The EU Commission has set up a study to evaluate the operation of the current VAT rules on financial and insurance services with a view to developing possible options for a review of the exemptions
Those with long memories may recall the EU Commission’s 2006 Public Consultation on the VAT treatment of financial and insurance services. That consultation led to a wide-ranging and long-running review led by the Commission with input from Member States with a view to modernising the VAT finance and insurance exemptions to take account of developments in the market such as outsourcing and the increased use of technology-based solutions. Ultimately, that project faltered as a result of disagreements amongst Member States (but also due to a change of focus following the 2008 financial crisis) and was finally (and quietly) laid to rest in 2016.
Recent work by the EU Commission’s Group on the Future of VAT has once again focussed on the problems of applying the current VAT rules to new forms of financial and insurance transactions, usually carried out electronically. An Update from the Group, published on 15 March 2019, records that a decision has now been taken to conduct a broader review to reassess the current exemptions, with a special emphasis on their cross-border dimension. In the first place, the Commission will carry out a study to evaluate the functioning of the current VAT rules on financial and insurance services with a view to developing possible options for the review of the provisions of the VAT Directive, including ways in which financial and insurance transactions could be taxed. Based on recent press reports, it is understood that the Commission has now accepted external tenders to carry out this study. The Group has indicated that it would expect the results of the study to be published within about one year ie by summer 2020.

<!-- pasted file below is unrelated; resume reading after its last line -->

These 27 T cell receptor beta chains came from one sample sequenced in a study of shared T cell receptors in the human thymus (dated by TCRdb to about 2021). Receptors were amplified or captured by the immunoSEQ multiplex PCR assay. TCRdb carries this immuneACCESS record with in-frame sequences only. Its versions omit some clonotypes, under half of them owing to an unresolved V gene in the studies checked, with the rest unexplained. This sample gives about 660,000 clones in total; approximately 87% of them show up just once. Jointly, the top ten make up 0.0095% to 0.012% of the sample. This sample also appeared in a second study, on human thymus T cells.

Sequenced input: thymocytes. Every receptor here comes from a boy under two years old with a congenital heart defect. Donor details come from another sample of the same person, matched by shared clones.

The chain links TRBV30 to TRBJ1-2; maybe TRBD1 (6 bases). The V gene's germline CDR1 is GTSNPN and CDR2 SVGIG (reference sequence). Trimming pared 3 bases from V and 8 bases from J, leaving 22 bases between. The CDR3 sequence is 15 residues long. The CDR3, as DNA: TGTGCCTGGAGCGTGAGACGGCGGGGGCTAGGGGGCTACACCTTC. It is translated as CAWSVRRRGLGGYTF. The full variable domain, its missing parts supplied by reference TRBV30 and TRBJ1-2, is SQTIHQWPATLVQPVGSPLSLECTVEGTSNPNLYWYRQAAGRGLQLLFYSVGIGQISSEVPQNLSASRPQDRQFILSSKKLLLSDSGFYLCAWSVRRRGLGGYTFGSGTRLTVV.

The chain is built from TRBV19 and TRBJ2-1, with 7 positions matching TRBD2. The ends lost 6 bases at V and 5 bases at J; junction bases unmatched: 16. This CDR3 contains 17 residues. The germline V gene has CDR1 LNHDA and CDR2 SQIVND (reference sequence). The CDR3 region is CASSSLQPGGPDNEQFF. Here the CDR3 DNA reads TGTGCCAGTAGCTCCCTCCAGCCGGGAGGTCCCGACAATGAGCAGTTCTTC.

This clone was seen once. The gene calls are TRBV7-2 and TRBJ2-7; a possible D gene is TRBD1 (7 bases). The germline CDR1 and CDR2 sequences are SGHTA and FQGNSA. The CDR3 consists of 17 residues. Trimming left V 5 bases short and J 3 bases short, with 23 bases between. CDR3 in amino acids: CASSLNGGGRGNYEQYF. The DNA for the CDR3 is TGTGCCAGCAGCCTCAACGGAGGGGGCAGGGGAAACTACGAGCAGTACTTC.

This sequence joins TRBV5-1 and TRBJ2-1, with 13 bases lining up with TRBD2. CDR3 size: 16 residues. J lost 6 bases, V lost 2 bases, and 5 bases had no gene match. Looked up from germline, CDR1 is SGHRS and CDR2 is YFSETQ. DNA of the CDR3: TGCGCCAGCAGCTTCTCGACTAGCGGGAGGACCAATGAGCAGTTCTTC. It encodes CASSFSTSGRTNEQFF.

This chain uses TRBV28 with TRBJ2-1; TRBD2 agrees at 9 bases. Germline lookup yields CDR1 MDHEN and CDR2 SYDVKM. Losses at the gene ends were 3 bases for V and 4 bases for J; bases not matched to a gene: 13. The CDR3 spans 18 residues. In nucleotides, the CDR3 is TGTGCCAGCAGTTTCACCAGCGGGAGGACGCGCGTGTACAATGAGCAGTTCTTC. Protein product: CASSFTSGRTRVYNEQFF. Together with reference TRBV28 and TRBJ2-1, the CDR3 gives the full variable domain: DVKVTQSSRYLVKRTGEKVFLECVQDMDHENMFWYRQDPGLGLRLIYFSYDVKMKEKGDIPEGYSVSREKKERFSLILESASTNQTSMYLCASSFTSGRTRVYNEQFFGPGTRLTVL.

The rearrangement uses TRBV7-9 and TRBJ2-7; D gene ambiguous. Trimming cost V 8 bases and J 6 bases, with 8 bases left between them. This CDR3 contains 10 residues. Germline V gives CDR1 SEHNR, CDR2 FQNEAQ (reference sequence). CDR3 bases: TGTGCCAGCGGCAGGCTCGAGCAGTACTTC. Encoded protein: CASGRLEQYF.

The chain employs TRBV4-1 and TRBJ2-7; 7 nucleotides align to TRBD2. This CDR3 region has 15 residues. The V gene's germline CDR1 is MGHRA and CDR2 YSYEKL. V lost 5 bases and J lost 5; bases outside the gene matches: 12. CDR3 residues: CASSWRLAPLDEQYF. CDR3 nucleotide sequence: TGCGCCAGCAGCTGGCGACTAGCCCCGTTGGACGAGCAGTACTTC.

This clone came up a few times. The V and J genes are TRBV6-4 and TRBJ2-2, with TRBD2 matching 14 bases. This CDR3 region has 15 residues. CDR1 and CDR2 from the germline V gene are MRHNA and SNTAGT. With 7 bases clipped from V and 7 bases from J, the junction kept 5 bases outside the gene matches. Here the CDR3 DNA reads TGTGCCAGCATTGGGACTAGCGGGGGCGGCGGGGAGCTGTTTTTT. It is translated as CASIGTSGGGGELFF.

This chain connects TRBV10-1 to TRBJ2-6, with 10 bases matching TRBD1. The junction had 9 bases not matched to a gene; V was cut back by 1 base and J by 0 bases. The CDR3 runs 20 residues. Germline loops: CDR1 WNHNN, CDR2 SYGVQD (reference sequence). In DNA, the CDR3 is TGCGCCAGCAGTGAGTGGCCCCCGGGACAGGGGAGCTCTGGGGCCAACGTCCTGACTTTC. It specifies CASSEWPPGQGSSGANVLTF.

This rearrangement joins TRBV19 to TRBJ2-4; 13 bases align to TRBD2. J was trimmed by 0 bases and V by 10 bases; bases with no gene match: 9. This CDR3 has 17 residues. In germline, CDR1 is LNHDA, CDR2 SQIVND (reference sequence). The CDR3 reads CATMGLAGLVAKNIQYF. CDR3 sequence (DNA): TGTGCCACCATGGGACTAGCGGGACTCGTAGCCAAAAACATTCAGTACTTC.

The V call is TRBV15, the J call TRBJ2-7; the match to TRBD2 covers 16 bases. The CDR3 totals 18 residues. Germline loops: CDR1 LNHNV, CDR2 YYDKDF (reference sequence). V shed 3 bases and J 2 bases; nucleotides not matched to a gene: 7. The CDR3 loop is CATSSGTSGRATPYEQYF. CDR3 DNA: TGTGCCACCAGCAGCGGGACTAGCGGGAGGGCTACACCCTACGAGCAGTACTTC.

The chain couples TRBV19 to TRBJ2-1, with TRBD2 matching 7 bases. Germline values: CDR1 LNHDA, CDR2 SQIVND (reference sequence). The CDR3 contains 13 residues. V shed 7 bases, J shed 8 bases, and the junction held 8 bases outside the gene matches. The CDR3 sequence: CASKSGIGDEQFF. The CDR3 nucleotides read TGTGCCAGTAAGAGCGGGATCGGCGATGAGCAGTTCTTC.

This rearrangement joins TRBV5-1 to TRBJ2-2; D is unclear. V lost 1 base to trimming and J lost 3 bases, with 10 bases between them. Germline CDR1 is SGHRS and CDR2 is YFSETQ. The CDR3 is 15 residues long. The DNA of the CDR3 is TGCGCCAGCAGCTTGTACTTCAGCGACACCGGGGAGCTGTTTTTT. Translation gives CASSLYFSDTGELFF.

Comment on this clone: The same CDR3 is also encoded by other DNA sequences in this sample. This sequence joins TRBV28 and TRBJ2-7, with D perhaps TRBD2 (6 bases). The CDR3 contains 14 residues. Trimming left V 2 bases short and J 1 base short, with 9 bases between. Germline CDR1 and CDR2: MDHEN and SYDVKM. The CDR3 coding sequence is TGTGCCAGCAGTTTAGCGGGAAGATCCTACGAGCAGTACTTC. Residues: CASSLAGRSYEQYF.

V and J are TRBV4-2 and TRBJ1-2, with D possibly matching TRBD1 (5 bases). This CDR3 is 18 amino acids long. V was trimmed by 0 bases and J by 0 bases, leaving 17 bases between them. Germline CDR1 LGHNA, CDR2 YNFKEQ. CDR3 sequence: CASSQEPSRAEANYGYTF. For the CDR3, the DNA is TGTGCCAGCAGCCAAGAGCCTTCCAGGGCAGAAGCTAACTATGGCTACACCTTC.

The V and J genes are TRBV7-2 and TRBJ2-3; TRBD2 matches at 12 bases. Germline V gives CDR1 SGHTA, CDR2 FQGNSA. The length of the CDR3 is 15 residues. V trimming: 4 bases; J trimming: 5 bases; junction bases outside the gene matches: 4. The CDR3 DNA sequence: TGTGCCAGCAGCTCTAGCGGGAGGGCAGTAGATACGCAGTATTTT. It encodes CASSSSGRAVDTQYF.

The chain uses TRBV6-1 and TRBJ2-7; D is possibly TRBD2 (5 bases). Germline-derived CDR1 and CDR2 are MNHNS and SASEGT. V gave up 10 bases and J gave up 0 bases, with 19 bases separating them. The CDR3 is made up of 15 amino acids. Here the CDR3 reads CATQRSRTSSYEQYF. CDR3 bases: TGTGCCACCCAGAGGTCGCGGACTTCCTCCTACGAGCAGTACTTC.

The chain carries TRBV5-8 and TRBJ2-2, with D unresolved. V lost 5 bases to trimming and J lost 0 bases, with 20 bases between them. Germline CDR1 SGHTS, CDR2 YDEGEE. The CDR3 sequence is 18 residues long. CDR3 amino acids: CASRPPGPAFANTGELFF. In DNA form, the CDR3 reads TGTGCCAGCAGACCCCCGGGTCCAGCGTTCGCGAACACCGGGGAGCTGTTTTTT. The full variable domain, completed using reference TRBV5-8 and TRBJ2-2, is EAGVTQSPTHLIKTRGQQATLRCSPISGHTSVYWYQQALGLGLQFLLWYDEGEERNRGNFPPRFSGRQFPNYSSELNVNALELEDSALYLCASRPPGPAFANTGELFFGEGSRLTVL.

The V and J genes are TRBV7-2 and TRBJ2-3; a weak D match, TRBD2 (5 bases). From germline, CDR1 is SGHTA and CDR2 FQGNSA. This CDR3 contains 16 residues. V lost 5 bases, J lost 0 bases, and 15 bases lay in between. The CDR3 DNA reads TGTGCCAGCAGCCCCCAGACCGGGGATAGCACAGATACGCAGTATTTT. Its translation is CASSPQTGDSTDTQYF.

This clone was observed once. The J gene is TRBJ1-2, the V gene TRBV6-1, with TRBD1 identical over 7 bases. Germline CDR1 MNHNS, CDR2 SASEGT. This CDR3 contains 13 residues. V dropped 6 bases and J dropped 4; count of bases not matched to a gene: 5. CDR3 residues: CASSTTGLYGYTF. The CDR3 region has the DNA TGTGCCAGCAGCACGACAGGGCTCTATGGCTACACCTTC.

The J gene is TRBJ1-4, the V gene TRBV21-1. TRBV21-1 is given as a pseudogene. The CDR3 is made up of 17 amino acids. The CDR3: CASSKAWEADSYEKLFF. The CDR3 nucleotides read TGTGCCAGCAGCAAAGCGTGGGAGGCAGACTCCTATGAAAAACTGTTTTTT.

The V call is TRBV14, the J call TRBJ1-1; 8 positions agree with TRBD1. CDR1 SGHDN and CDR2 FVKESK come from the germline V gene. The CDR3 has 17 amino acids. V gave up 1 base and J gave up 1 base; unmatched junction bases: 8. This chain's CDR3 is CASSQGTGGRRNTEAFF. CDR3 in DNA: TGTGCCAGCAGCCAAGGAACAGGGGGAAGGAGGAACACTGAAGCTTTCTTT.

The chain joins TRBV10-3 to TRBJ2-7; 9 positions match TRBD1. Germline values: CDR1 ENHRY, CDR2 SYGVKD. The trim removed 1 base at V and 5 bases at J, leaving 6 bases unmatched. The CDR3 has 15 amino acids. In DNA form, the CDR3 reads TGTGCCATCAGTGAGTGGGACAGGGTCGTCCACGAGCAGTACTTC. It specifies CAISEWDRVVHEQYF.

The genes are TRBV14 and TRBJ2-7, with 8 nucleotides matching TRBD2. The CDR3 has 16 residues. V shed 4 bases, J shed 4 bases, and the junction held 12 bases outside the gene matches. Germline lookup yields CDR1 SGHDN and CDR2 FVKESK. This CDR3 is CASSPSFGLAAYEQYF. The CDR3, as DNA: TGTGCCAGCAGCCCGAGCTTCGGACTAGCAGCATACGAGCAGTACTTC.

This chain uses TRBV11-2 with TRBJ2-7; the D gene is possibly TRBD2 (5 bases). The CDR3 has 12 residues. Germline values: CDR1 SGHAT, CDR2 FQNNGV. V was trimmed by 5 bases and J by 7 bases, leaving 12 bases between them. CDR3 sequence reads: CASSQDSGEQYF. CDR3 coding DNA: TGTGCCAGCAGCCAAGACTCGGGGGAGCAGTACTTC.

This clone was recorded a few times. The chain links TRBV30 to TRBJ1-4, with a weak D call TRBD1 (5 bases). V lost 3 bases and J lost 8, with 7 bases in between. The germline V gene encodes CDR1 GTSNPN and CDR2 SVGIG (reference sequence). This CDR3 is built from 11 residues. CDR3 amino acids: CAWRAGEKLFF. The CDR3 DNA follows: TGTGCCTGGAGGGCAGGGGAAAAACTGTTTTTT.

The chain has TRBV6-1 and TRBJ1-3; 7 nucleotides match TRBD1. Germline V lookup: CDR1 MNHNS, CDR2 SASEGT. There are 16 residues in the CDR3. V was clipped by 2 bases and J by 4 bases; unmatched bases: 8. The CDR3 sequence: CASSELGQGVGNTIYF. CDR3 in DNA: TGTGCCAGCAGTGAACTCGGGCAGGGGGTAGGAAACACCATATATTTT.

The original review of the finance and insurance exemptions proved politically sensitive. There were a number of areas in which Member States found it very difficult to reach agreement, including in relation to the VAT exemption for the management of SIFs (and its potential harmonisation) and also the application of the exemptions to outsourced services. It is highly unlikely that the study and subsequent review will lead to any fundamental changes any time soon, but it will be very important for potentially affected businesses involve themselves in the process to ensure that their voices are heard. It may be that rather than the (overly) ambitious approach to reform advocated in 2006, the Commission could be persuaded to move forward with particular aspects of the review, particularly where there are pressing business and commercial issues that require greater clarity.
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